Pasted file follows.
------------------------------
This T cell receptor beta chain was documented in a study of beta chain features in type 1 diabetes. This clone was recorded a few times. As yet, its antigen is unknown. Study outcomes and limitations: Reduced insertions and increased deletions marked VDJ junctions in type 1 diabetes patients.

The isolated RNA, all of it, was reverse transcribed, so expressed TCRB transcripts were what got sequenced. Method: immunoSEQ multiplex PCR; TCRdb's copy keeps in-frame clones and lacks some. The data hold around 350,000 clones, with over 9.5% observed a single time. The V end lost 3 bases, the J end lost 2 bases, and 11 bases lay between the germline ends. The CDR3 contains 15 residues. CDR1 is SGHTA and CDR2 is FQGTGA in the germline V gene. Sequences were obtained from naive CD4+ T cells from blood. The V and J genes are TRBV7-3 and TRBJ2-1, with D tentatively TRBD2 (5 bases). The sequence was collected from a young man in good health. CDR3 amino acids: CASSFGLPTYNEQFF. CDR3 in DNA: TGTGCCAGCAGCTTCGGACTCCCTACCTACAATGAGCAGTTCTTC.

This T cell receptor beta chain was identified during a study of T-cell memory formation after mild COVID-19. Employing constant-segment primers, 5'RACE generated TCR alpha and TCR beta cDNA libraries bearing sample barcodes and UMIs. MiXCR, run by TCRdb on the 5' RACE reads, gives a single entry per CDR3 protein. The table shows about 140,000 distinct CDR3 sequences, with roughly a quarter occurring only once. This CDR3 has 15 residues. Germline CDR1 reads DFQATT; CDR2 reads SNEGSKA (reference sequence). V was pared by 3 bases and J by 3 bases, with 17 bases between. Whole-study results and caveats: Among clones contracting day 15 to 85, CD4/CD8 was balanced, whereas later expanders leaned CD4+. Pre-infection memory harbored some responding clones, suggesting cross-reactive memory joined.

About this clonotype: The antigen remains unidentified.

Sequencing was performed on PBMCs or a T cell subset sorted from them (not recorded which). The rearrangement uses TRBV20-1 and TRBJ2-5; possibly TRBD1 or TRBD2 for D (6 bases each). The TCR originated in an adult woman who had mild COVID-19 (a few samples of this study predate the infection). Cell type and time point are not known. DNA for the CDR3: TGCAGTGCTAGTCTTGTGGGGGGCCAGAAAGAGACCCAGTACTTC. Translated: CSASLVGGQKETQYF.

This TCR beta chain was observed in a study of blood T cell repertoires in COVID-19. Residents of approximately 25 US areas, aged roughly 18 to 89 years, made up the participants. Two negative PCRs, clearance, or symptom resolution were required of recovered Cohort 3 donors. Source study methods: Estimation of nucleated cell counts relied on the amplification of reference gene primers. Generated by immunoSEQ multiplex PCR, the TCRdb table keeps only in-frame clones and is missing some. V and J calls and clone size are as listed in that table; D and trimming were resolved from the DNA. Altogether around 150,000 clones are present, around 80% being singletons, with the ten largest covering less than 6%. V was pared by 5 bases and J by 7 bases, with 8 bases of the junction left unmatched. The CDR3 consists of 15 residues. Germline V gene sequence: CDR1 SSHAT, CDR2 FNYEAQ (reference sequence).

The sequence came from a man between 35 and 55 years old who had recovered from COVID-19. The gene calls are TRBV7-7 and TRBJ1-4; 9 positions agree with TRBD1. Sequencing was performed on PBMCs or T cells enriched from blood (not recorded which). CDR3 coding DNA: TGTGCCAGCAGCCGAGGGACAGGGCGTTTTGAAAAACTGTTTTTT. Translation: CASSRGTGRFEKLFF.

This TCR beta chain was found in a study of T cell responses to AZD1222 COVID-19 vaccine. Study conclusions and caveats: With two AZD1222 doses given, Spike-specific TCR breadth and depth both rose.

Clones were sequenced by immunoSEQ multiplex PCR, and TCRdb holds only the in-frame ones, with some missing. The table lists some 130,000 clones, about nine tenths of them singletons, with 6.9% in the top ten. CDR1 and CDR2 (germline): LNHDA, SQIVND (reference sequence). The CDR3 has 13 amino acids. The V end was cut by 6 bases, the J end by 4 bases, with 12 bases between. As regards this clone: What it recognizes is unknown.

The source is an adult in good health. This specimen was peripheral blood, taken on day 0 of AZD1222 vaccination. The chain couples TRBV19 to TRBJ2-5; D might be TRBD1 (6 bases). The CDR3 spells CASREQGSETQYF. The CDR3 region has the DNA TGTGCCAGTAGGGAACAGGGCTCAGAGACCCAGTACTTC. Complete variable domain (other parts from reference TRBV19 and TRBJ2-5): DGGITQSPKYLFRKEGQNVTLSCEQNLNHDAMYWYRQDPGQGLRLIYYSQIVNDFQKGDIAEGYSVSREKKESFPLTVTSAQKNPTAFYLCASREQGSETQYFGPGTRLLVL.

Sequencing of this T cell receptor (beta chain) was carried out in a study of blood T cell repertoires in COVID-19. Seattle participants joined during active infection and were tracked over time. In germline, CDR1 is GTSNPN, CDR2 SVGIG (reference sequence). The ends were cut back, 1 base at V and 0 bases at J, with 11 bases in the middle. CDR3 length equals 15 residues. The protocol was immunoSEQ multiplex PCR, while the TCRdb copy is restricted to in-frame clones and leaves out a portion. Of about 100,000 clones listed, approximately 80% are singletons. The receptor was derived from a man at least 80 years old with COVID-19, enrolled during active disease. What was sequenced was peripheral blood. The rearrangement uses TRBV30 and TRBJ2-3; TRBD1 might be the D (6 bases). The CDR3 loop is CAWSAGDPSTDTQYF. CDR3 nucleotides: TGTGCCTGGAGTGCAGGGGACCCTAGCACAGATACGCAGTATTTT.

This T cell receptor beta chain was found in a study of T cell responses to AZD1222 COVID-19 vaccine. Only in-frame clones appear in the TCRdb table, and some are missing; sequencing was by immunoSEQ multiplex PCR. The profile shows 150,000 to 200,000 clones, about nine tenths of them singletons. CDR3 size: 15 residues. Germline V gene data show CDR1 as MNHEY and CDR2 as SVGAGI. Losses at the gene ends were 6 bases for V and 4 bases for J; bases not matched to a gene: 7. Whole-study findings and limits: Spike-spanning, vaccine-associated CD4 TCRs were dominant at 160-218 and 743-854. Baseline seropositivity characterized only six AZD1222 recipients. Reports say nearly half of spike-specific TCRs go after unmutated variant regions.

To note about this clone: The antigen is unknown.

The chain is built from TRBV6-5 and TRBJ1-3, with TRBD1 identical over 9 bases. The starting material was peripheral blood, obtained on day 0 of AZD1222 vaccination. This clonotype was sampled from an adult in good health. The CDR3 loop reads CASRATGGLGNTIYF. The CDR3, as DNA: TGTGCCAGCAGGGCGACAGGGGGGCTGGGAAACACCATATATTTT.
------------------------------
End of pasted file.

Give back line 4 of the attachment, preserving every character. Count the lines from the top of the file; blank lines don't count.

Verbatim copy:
About this clonotype: The antigen remains unidentified.